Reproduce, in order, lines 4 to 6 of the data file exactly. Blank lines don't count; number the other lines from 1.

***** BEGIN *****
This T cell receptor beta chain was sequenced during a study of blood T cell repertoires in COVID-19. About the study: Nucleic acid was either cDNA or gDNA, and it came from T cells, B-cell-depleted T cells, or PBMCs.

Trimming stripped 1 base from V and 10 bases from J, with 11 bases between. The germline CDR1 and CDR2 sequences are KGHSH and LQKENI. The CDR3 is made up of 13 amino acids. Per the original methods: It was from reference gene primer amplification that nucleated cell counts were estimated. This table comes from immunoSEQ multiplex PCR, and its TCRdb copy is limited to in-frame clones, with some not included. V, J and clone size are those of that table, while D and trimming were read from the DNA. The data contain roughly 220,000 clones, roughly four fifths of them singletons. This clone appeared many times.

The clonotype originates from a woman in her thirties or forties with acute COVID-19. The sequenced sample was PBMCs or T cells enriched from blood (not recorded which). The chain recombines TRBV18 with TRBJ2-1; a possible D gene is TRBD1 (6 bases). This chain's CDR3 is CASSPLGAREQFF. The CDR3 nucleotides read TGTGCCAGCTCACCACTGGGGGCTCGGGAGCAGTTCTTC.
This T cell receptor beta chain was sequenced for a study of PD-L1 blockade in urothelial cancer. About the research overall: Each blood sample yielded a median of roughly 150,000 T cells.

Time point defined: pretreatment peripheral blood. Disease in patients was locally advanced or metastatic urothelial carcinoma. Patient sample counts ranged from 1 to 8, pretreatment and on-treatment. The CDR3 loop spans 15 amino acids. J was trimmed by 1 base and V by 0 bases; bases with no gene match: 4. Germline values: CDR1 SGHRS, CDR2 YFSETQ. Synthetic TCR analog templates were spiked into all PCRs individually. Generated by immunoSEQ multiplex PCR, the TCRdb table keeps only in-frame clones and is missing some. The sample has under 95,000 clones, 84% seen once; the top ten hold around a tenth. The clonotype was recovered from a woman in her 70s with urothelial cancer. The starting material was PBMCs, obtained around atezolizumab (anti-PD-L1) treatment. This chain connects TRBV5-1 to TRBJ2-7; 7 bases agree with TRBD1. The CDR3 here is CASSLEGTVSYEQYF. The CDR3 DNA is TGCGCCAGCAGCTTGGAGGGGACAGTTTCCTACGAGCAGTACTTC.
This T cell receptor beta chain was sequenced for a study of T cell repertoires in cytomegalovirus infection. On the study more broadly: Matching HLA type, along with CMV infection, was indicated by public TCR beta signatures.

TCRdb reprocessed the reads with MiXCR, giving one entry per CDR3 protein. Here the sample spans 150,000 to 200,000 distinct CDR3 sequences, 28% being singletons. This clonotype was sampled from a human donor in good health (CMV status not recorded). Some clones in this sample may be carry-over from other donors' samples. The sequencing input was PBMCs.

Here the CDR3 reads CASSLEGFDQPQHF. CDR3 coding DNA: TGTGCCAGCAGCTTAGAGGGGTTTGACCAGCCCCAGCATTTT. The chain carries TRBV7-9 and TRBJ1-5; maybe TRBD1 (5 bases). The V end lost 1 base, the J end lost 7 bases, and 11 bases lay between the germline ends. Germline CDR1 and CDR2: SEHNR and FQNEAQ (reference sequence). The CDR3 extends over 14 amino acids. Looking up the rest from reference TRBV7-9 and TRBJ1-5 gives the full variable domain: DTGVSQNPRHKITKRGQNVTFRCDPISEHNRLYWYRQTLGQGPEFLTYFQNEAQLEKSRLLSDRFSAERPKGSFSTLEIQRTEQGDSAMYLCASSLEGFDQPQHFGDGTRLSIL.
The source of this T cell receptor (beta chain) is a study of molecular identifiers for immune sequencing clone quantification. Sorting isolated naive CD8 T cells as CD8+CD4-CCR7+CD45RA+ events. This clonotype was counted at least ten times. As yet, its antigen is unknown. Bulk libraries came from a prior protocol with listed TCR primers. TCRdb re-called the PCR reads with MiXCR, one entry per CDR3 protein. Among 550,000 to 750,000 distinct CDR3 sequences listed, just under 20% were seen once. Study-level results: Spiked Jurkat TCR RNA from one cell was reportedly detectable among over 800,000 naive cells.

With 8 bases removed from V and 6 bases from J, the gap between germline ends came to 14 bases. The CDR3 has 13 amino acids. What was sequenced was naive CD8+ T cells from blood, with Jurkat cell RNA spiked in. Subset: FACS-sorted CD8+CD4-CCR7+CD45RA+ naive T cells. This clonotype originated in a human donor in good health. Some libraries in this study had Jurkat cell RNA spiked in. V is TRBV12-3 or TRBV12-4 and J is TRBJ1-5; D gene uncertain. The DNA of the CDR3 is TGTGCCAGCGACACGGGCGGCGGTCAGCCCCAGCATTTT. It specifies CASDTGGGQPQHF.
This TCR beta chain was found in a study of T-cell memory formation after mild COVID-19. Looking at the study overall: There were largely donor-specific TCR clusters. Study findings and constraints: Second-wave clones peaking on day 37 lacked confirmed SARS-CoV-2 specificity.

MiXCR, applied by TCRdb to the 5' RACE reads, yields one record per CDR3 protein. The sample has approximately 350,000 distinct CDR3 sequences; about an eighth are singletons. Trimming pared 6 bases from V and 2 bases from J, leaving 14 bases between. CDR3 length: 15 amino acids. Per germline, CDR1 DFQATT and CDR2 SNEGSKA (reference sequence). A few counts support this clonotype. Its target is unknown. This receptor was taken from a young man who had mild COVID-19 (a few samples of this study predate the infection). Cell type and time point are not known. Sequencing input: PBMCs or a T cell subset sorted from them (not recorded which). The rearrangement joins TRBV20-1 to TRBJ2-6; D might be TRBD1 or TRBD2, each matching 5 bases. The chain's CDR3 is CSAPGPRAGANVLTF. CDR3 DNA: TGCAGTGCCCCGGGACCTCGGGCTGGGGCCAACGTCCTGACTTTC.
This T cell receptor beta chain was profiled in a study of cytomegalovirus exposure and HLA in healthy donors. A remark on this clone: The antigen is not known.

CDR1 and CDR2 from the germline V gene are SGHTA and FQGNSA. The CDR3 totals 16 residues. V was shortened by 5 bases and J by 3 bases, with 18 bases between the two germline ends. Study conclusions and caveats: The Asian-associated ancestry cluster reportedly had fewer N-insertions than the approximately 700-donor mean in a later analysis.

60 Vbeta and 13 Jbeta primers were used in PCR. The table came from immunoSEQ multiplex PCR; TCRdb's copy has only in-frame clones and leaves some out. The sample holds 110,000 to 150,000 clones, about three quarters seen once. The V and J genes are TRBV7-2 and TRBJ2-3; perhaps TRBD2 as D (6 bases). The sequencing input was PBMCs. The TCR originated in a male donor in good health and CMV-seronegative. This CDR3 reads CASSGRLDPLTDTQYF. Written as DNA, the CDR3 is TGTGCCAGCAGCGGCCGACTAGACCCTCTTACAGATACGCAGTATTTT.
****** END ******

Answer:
This T cell receptor beta chain was sequenced for a study of PD-L1 blockade in urothelial cancer. About the research overall: Each blood sample yielded a median of roughly 150,000 T cells.

Time point defined: pretreatment peripheral blood. Disease in patients was locally advanced or metastatic urothelial carcinoma. Patient sample counts ranged from 1 to 8, pretreatment and on-treatment. The CDR3 loop spans 15 amino acids. J was trimmed by 1 base and V by 0 bases; bases with no gene match: 4. Germline values: CDR1 SGHRS, CDR2 YFSETQ. Synthetic TCR analog templates were spiked into all PCRs individually. Generated by immunoSEQ multiplex PCR, the TCRdb table keeps only in-frame clones and is missing some. The sample has under 95,000 clones, 84% seen once; the top ten hold around a tenth. The clonotype was recovered from a woman in her 70s with urothelial cancer. The starting material was PBMCs, obtained around atezolizumab (anti-PD-L1) treatment. This chain connects TRBV5-1 to TRBJ2-7; 7 bases agree with TRBD1. The CDR3 here is CASSLEGTVSYEQYF. The CDR3 DNA is TGCGCCAGCAGCTTGGAGGGGACAGTTTCCTACGAGCAGTACTTC.
This T cell receptor beta chain was sequenced for a study of T cell repertoires in cytomegalovirus infection. On the study more broadly: Matching HLA type, along with CMV infection, was indicated by public TCR beta signatures.